India is a country where the various spheres of society – like culture, religion and education – intersperse with each other. There are grey zones where culture intermingles with religion, religion with traditions and traditions with education. These amalgamations make our society beautiful! Tradition and culture have been closely related to education in India, since the days of the Vedas. In the present times, the celebration of Sri Krishna Janmashtami across schools in India is yet another example of the same.

Sri Krishna Janmasthami, or simply Janmashtami, is the birthday of the Hindu mythological figure, revered as a God in popular Indian culture – Sri Krishna. It falls on Ashtami or the 8th day of Krishna Paksha or the dark, moonless fortnight of the month of Bhadon. The festival usually takes place in the Monsoon month of August.

According to Mythology, Sri Krishna was born in Mathura around 5000 years ago and he is one of the incarnations of Lord Vishnu – the protector or preserver of the universe. Thus Janmashtami is celebrated across India through immense pomp, fervour and grandeur. While Krishna temples in the country take on their most gorgeous avatar, schools also arrange celebratory activities to ensure that the pupils learn about the teachings of Krishna in a fun and festive way.

Hindu mythology describes Sri Krishna as a notorious yet adorable child who loves to devour home-made butter. These aspects are kept in mind when the celebration is planned in schools. The parents of the children of pre-primary and primary sections are asked to dress the kids up as little Krishna or his friend, Radha, or as the gopikas who thronged around the Lord for attention. Some schools also organize fancy dress competitions.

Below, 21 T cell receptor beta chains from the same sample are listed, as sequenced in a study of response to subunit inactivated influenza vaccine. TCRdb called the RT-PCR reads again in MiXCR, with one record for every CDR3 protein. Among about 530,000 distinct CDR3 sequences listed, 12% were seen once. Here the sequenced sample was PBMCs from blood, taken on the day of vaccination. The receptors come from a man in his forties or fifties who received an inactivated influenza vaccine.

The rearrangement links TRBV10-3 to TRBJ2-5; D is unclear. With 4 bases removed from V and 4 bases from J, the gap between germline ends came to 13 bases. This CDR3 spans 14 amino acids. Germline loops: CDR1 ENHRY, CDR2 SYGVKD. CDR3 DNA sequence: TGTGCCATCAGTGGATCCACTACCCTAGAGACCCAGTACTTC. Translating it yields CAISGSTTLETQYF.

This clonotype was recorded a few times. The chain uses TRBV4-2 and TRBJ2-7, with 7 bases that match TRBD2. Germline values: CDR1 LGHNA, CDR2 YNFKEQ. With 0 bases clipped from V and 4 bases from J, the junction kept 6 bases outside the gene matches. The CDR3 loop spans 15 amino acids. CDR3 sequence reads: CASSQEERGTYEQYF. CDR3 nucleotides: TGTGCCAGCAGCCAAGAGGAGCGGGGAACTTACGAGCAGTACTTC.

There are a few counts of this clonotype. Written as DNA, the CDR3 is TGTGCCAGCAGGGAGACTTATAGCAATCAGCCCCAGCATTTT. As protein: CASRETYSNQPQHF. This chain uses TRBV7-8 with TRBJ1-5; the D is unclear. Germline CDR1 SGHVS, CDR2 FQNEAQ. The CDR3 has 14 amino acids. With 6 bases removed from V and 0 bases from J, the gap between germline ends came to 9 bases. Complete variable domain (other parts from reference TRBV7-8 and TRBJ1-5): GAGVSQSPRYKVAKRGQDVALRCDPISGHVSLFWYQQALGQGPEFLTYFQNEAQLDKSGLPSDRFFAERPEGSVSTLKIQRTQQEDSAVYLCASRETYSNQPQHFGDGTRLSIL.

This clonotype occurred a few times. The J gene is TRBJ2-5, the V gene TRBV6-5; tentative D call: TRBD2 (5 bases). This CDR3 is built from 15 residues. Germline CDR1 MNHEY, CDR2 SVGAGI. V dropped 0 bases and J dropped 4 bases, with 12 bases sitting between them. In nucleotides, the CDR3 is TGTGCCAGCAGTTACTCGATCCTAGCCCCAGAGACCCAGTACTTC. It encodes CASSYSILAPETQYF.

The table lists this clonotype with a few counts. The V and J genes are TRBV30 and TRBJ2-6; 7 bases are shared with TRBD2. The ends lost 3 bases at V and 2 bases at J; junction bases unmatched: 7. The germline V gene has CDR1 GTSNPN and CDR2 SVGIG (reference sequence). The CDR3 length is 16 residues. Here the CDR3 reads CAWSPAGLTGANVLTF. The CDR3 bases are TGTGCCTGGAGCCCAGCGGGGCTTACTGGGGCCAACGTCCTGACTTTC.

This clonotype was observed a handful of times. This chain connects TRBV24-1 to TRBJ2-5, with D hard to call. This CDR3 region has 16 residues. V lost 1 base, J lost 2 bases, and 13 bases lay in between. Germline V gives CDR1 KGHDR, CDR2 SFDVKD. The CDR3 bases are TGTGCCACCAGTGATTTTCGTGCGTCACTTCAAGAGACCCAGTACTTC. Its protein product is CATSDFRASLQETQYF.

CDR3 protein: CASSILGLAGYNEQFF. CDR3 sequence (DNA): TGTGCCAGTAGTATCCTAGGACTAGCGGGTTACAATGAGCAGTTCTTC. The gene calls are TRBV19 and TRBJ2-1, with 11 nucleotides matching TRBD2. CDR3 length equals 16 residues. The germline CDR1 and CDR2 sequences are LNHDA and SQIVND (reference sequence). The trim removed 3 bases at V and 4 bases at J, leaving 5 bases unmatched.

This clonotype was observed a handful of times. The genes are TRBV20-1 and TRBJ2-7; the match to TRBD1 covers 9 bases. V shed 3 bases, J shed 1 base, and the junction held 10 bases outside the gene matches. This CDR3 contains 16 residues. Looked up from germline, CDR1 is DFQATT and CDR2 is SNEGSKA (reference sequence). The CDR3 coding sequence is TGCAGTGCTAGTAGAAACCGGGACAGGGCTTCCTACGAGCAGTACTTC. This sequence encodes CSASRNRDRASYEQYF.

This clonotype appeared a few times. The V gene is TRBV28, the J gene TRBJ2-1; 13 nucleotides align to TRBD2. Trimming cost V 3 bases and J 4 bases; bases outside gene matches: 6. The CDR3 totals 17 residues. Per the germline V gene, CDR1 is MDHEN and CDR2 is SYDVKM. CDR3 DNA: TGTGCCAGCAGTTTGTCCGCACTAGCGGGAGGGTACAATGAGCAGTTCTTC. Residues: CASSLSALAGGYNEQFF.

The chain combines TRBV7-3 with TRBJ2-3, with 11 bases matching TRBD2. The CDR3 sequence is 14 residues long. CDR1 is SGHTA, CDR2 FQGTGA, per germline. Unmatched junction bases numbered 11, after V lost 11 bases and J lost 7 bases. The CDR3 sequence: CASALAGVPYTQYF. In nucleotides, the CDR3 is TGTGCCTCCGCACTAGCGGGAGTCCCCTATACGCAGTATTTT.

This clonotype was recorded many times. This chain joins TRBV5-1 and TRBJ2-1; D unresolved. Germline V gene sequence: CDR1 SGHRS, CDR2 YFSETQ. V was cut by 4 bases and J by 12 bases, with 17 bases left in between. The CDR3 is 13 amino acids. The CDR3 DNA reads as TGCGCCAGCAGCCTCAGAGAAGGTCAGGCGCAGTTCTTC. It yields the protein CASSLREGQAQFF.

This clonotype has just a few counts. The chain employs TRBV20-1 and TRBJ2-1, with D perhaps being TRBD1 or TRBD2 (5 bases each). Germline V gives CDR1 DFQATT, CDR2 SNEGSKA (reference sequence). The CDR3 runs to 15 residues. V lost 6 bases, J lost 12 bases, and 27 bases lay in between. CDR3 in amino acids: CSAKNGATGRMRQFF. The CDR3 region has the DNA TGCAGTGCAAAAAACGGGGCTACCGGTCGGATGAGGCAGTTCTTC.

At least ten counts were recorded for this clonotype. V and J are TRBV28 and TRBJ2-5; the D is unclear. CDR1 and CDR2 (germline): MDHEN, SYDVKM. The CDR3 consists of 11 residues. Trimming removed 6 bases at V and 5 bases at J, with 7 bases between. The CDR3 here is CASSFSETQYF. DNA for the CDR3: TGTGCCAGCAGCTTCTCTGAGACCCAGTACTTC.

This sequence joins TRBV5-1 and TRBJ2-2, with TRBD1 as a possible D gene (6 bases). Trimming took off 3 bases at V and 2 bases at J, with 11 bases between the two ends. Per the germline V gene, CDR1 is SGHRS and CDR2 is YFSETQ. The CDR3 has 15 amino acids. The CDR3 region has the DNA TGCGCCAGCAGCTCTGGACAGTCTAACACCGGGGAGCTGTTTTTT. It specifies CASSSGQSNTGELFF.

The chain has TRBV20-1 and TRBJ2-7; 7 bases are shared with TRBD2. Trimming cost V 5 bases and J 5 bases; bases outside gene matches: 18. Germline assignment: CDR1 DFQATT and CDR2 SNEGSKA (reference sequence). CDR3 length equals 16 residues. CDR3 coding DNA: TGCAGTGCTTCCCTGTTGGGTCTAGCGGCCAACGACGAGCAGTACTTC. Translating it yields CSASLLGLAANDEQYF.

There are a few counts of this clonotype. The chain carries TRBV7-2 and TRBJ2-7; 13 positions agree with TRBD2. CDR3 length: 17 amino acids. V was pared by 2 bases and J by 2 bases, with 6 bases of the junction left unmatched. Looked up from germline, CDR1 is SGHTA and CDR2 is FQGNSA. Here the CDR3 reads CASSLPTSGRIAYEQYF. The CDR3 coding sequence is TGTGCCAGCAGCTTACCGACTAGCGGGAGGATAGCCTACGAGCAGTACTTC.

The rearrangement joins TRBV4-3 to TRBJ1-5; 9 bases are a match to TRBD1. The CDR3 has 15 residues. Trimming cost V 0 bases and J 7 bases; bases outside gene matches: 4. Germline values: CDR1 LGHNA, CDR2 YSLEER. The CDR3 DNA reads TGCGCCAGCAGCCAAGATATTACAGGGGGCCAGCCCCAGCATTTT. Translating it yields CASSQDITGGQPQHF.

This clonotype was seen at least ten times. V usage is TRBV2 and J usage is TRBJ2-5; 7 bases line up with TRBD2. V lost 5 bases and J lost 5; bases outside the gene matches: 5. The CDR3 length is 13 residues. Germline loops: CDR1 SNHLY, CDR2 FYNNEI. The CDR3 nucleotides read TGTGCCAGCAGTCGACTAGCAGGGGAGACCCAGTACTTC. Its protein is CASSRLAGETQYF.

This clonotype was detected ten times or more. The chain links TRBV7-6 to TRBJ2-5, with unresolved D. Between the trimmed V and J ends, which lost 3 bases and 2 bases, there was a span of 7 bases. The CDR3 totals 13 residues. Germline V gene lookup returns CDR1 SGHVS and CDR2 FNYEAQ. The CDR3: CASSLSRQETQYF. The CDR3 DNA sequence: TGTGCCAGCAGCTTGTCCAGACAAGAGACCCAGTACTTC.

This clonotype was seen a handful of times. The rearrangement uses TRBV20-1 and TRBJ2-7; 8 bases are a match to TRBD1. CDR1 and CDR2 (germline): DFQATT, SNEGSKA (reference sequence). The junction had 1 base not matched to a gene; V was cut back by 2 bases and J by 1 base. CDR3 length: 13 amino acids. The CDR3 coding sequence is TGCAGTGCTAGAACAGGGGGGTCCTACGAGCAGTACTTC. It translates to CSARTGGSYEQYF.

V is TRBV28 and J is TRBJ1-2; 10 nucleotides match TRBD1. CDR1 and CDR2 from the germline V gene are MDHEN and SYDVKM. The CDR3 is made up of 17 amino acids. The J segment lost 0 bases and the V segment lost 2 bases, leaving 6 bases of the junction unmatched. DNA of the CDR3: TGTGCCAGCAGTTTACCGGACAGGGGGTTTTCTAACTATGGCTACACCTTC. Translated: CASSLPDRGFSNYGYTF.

Teachers pre-plan and arrange skits depicting incidents of Lord Krishna’s life where the evil forces get defeated by the Lord’s superpowers. These stories of Hindu mythology are known as leelas. The children participate in these skits as well as in dance performances.

The ‘Matki Phod’ is a popular tradition of Sri Krishna Janmashtami where a human pyramid is formed to break open an earthen pot – containing milk cream and butter – hanging somewhere high up. This is also done in some schools in a symbolic way as the traditional way is unsafe for children. These small rituals are conducted in schools so that the children also learn to enjoy our indigenous traditions apart from imbibing education on a global scale.

Indian tradition stresses the bond between The Almighty and the tiny souls of children. Janmashtami is observed across schools in India to celebrate this bond. Amidst an atmosphere of fervour, as the school premises fill up with the aromas of flowers and camphor, as the jingle of the puja bells and the bhajans fill the air, children attain a state of joy and these memories stay in their hearts forever.